Truth Unveiled: Bernini’s Bell Towers and the Allegory of Truth: The Theme of Truth Unveiled
–Chelsea Neal

Figure 5. Annibale Carracci, Allegory of Truth and Time, 1585. Oil on Canvas. Source: Royal Collection

The theme of truth revealed by time has a long-standing tradition in the history of Western art. Depictions of this motif will typically portray the personification of Father Time as winged old man who, in some fashion or another, supports the young and idealized allegory of Truth. Such is the case with Annibale Carracci’s Allegory of Truth and Time in which the artist illustrates the figure of Time rescuing Truth from a nearby well (Fig. 5). Together the victorious pair tramples the two-faced figure of deceit. They are cheered on by the personifications of Bonus Eventus, or the Happy Ending, and Felicity, who are situated on the right and left sides of the canvas respectively.[1]

 

Figure 6. Rubens, Triumph of Truth, 1622. Oil on Canvas. Source: ARTstor

While Carracci’s portrayal of the motif is moralizing in nature, it should come as no surprise that these images often have a strong political bent to them as well. Certainly this was the case with Peter Paul Rubens’ Triumph of Truth, the final and arguably most ambitious painting in his Marie de’ Medici cycle (Fig. 6). Rubens’ painting depicts Father Time, an elderly individual mildly reminiscent of Caravaggio’s St. Jerome, holding the personification of Truth aloft. She hangs from his arm as an extremely passive figure, almost as though she is unable to hold herself up without Time’s support. Truth gestures up towards the figure of Marie de’ Medici who is seen contentedly accepting a wreath that contains the devices of the heart and clasped hands—“symbols of love and concord”—from her son Louis XIII.[2] Father Time’s revelation of Truth has, at least in the image, allowed for a long overdue understanding and reconciliation between mother and son, the division between them having led to Marie’s exile several years prior.

Used in this fashion, the allegory of Truth and Time becomes an opportunity for those who perceive themselves as the wronged party to tell their side of the story. Given the events surrounding the inception of Bernini’s sculpture it seems more than likely that this was also the spirit in which his work was intended. What separates Bernini’s Truth from countless other depictions of the subject, however, is that it was not created on commission but rather it was executed by Bernini for Bernini in what Schama refers to as an act of “bitter self-vindication.”[3]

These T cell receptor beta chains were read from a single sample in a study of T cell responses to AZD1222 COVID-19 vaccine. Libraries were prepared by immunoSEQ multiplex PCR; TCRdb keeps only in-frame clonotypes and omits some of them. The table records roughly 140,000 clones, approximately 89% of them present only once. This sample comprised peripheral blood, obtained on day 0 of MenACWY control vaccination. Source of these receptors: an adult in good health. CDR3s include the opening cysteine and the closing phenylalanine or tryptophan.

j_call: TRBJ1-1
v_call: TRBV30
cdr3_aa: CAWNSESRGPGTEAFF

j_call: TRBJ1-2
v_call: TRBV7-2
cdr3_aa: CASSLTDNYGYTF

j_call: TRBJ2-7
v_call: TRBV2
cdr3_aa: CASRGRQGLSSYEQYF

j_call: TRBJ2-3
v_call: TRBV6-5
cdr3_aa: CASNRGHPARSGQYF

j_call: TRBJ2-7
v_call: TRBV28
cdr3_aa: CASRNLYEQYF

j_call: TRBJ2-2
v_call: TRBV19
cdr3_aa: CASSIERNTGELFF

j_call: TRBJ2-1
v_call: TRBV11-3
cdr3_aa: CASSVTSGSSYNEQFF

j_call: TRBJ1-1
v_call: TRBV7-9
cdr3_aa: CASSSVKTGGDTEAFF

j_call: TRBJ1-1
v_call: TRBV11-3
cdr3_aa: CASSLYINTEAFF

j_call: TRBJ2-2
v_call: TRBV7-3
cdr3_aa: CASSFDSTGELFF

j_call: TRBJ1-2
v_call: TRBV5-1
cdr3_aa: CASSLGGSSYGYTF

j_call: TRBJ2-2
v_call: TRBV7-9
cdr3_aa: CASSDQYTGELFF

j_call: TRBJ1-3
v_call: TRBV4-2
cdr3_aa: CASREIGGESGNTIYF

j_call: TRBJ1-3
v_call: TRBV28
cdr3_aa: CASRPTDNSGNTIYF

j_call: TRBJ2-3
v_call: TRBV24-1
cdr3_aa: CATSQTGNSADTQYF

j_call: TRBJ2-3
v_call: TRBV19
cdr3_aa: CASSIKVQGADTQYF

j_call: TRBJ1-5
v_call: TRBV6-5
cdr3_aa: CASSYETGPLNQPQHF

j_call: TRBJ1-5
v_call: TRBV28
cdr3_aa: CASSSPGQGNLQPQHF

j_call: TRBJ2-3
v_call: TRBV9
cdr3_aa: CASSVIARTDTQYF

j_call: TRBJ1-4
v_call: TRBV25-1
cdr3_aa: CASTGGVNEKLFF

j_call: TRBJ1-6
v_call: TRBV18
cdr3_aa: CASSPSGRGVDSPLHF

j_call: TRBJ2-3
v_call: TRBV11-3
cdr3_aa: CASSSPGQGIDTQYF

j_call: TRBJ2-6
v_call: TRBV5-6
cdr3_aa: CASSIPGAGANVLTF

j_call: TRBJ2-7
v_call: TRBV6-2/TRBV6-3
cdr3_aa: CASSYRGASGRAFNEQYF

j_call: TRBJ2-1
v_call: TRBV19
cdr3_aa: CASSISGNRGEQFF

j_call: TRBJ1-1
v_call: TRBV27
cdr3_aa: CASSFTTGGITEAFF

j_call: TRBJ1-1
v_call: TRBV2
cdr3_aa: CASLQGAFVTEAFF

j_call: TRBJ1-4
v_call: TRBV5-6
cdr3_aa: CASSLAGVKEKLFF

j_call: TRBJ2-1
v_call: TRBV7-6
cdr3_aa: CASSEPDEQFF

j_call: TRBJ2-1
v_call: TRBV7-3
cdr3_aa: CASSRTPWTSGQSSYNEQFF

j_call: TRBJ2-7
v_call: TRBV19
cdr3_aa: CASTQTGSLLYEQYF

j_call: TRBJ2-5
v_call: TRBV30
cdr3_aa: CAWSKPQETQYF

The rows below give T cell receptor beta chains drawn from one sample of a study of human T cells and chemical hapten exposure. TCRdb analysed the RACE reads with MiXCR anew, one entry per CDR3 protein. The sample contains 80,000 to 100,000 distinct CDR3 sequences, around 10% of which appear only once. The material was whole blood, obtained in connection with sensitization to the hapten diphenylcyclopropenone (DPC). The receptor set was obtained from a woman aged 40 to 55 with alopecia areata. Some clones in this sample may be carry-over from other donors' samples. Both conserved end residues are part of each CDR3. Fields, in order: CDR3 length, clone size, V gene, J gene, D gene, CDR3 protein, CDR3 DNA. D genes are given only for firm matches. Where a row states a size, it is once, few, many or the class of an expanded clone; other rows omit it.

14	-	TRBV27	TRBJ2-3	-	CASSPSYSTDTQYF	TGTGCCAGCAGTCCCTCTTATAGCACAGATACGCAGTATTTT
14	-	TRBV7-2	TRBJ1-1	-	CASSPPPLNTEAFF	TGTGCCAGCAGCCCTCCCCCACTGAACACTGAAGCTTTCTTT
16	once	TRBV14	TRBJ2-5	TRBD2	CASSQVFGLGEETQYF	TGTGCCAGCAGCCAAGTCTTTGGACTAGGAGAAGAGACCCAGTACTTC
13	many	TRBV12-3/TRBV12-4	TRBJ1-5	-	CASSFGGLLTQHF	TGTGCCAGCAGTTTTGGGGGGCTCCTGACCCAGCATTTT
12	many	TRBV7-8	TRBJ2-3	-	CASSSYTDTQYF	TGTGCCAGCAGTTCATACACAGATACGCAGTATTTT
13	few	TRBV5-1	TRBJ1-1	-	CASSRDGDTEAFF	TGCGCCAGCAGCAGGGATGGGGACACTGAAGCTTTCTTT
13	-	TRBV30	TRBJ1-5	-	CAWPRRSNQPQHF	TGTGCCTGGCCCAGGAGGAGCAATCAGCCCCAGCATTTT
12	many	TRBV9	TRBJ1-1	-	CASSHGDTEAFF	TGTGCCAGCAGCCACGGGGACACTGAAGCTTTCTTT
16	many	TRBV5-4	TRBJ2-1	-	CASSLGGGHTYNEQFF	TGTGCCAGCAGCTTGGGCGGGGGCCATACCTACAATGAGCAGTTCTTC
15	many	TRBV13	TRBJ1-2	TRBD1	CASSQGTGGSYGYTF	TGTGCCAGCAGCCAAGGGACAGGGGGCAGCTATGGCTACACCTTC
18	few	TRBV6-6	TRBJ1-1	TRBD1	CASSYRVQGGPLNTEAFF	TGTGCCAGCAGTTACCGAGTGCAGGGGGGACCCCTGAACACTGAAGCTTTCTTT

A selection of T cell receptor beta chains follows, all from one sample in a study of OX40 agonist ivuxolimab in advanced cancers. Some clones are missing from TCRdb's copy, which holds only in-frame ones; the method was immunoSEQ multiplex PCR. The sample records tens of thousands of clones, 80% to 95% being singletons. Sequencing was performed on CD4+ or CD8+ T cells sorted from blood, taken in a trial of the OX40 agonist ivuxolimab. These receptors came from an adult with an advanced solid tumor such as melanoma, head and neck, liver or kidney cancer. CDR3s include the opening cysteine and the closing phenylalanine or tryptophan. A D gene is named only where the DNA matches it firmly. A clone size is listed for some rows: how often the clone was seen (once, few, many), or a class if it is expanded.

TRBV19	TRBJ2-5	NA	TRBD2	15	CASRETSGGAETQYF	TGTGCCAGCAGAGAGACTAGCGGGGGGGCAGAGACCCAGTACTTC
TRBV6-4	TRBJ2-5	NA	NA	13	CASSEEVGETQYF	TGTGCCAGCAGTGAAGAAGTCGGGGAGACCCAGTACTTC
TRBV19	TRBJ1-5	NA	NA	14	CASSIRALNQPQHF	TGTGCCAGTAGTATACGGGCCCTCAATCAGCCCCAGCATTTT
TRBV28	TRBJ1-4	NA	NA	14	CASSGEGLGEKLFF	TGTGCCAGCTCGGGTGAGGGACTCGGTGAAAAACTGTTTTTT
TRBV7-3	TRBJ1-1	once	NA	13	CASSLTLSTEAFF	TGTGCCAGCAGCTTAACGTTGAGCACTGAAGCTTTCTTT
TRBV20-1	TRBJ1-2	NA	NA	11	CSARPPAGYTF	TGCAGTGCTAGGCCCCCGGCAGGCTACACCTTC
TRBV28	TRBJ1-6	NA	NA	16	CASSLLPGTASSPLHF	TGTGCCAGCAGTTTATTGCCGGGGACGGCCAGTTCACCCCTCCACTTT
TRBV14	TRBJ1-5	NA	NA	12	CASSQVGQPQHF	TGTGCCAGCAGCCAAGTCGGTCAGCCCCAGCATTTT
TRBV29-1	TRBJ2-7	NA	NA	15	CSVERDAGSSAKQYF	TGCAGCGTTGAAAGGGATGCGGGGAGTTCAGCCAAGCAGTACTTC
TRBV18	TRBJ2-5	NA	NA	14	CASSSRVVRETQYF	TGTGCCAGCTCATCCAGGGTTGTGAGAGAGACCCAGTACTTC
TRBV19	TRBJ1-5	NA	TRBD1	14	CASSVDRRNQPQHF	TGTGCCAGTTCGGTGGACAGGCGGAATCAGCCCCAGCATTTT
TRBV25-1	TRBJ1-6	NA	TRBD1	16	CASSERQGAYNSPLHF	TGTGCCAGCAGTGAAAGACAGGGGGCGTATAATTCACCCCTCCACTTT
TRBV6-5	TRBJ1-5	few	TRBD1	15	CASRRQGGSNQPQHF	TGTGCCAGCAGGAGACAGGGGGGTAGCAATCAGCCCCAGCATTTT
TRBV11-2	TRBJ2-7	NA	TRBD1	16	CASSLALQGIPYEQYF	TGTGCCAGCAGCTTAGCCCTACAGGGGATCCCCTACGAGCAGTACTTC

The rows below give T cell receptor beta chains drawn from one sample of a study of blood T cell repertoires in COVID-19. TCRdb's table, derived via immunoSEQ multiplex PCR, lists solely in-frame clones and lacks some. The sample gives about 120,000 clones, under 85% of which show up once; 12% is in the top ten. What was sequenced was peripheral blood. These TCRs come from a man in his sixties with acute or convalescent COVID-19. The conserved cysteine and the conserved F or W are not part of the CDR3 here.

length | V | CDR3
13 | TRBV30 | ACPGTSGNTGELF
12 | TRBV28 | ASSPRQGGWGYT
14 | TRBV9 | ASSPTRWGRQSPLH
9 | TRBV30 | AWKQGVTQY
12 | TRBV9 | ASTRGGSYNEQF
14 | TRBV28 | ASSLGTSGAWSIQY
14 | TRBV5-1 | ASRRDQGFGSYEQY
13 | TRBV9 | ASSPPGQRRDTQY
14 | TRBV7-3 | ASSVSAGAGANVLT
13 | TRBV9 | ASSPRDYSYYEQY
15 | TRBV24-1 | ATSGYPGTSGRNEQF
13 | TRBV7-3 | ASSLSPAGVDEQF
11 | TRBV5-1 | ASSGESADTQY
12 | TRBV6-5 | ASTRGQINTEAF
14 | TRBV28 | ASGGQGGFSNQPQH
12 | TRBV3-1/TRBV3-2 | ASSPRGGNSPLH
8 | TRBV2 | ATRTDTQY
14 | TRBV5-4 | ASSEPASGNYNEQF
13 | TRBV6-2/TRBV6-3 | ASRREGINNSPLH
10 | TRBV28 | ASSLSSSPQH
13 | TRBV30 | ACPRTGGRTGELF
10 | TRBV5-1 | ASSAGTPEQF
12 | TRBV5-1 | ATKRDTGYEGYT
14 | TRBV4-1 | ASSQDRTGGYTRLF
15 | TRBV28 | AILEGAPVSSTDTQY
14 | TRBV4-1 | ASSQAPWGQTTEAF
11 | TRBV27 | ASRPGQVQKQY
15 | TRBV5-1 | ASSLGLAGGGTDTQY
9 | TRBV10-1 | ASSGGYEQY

Exoneration was certainly something that would have been on the artists’ mind at this low point in his career, and clearly Truth is a response to the bell tower fiasco in some form or another, but in what respect exactly? In light of the the damage done to Bernini’s reputation by those who judged him to be solely responsible for the fiasco, it seems a credible interpretation to consider Truth Unveiled Time as Bernini’s response to those charges—his way of stating that were others individuals just as culpable as he was in the failure of the towers, if not more so.  This is not to say that the artist was attempting to pass blame off onto other individuals, but merely to point out the court politics and personal grudges that undoubtedly played a role in the affair. These events were hardly one-sided, nor were they entirely unmotivated, but their existence cannot be denied.  In order to better understand this, the following sections will focus on the key players in this drama and examine their role in bringing about Bernini’s downfall.



[1] The Royal Collection, “Annibale Carracci (1560-1609): An Allegory of Truth and Time.” (Accessed April 2, 2013). http://www.royalcollection.org.uk/eGallery/object.asp?object=404770&row=0&detail=about .
[2] Zirpolo, Lilian H. “Christina of Sweden’s Patronage of Bernini: The Mirror of Truth Revealed by Time.” Women’s Art Journal. no. 1 (2005): 38-41.
[3] Schama, The Power of Art, 110.